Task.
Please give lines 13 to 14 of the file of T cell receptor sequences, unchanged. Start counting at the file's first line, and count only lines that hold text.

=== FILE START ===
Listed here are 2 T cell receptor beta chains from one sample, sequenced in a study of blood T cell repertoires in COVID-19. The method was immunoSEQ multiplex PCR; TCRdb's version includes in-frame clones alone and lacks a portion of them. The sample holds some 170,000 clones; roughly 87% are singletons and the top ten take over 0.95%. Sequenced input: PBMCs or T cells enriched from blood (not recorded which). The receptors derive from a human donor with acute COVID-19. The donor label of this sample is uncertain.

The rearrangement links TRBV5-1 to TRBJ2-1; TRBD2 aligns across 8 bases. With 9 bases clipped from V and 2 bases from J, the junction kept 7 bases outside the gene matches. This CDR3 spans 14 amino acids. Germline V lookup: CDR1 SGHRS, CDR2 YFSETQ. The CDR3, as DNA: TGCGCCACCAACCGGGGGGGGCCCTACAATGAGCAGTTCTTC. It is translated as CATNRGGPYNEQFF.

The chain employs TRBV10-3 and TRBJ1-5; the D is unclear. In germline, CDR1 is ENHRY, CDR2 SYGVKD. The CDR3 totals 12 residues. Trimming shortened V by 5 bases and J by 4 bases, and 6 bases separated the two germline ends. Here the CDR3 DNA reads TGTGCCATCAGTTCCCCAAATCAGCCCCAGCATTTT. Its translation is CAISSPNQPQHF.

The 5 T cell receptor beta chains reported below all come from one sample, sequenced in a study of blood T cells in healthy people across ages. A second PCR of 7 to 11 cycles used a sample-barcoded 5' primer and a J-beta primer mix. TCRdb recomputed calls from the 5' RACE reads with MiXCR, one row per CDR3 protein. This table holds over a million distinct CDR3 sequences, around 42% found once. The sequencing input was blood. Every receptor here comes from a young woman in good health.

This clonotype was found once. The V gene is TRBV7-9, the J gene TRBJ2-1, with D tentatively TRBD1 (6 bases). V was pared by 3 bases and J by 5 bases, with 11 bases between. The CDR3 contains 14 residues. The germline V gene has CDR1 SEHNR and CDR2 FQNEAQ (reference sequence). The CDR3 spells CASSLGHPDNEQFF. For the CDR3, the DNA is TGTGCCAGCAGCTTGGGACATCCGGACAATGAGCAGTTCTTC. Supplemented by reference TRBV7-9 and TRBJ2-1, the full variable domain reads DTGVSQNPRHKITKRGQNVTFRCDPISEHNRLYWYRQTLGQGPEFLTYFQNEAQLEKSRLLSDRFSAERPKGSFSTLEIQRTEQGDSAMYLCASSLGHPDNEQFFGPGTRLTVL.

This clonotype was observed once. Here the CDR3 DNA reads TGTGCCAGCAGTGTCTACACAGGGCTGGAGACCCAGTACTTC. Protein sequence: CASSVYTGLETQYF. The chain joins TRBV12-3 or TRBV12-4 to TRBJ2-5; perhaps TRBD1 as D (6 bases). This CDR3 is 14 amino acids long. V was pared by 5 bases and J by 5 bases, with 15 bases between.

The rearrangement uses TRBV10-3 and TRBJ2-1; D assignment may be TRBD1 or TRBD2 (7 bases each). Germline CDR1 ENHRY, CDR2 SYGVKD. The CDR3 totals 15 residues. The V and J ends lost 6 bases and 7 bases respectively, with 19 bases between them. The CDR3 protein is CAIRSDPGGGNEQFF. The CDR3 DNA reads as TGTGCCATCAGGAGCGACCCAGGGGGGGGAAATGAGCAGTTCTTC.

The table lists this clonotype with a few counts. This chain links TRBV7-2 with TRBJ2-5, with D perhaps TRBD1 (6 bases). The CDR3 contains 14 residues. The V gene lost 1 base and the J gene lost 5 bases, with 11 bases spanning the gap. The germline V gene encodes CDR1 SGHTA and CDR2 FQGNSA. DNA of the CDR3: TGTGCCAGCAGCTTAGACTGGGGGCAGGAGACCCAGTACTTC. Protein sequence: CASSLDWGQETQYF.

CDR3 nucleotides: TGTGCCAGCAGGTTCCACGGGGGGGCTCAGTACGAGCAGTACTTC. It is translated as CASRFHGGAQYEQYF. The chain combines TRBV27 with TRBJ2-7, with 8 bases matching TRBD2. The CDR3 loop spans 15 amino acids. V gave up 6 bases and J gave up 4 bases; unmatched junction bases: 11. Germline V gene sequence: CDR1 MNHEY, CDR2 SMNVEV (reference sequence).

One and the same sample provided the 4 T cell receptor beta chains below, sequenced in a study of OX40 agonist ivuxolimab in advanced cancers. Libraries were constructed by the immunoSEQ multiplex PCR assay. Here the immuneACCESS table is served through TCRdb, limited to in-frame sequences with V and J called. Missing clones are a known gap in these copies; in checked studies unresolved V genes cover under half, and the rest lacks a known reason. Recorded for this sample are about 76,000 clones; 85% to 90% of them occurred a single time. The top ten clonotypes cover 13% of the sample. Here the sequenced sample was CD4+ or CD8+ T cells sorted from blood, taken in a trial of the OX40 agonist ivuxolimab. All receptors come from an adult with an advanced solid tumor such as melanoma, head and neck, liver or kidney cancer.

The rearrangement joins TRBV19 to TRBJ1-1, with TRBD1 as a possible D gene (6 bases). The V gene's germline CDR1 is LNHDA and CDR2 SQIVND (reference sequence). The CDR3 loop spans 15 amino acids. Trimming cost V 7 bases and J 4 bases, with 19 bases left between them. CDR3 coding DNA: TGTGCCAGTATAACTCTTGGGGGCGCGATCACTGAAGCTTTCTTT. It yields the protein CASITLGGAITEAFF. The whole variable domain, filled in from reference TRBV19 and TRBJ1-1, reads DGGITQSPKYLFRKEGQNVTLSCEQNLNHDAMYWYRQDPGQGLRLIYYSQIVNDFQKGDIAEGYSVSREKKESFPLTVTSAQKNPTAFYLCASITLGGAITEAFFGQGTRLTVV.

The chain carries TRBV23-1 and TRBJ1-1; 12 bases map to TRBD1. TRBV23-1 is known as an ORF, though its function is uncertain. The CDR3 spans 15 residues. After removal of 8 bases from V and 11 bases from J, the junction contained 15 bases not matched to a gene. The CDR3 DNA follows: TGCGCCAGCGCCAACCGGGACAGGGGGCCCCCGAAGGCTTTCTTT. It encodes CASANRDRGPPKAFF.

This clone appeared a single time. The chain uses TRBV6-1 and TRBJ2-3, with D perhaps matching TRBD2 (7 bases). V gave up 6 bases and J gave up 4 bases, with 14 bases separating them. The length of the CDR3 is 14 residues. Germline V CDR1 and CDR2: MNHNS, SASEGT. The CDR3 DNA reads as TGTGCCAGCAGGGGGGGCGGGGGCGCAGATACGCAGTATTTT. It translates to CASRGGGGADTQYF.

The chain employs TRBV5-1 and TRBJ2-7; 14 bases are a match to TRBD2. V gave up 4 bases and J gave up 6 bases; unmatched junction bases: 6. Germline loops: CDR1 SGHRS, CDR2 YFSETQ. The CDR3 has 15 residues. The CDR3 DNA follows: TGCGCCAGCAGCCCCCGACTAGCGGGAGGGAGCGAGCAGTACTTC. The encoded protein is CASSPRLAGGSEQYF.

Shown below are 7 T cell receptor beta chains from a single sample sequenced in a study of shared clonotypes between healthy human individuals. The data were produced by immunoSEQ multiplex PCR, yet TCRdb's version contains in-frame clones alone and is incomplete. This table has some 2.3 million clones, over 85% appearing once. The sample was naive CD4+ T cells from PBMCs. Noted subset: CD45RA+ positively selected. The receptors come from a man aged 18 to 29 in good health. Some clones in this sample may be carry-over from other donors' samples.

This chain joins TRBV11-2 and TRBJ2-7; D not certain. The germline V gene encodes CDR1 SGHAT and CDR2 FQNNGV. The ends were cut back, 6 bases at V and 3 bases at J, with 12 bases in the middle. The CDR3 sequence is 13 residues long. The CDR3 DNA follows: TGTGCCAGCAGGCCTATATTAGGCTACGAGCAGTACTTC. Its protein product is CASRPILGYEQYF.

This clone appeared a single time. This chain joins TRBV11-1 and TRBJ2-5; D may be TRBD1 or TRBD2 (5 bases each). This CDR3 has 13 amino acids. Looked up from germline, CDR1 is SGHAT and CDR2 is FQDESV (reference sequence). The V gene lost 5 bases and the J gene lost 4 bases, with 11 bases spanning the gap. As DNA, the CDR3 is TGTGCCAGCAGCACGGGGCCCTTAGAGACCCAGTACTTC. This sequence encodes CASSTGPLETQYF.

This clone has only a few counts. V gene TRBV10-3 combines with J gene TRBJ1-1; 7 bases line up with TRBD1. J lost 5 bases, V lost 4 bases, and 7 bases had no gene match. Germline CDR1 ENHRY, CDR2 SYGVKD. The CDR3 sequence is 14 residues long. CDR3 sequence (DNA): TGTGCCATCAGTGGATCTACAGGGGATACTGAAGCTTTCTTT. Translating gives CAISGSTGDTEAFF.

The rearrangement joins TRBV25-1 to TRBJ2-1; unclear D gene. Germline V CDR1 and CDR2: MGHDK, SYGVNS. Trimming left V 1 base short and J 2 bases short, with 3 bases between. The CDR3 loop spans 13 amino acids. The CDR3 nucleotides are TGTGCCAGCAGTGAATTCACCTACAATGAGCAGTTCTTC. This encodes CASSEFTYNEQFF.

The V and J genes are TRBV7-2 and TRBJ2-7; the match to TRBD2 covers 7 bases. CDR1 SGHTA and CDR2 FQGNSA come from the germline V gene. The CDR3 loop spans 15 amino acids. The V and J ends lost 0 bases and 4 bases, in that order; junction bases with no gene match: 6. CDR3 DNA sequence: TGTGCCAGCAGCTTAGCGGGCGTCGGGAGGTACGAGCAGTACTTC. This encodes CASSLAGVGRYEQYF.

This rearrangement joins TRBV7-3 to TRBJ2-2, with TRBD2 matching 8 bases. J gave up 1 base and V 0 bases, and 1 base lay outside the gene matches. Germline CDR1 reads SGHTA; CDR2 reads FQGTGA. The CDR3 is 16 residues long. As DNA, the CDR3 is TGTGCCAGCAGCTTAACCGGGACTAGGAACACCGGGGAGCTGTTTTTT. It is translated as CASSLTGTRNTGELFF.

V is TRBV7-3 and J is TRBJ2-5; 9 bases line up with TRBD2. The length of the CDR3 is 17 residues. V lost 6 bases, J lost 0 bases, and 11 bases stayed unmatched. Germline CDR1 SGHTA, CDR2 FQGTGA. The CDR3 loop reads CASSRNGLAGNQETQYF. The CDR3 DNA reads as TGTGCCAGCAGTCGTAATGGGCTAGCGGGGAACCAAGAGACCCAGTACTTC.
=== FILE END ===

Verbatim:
This clone appeared a single time. The chain uses TRBV6-1 and TRBJ2-3, with D perhaps matching TRBD2 (7 bases). V gave up 6 bases and J gave up 4 bases, with 14 bases separating them. The length of the CDR3 is 14 residues. Germline V CDR1 and CDR2: MNHNS, SASEGT. The CDR3 DNA reads as TGTGCCAGCAGGGGGGGCGGGGGCGCAGATACGCAGTATTTT. It translates to CASRGGGGADTQYF.

The chain employs TRBV5-1 and TRBJ2-7; 14 bases are a match to TRBD2. V gave up 4 bases and J gave up 6 bases; unmatched junction bases: 6. Germline loops: CDR1 SGHRS, CDR2 YFSETQ. The CDR3 has 15 residues. The CDR3 DNA follows: TGCGCCAGCAGCCCCCGACTAGCGGGAGGGAGCGAGCAGTACTTC. The encoded protein is CASSPRLAGGSEQYF.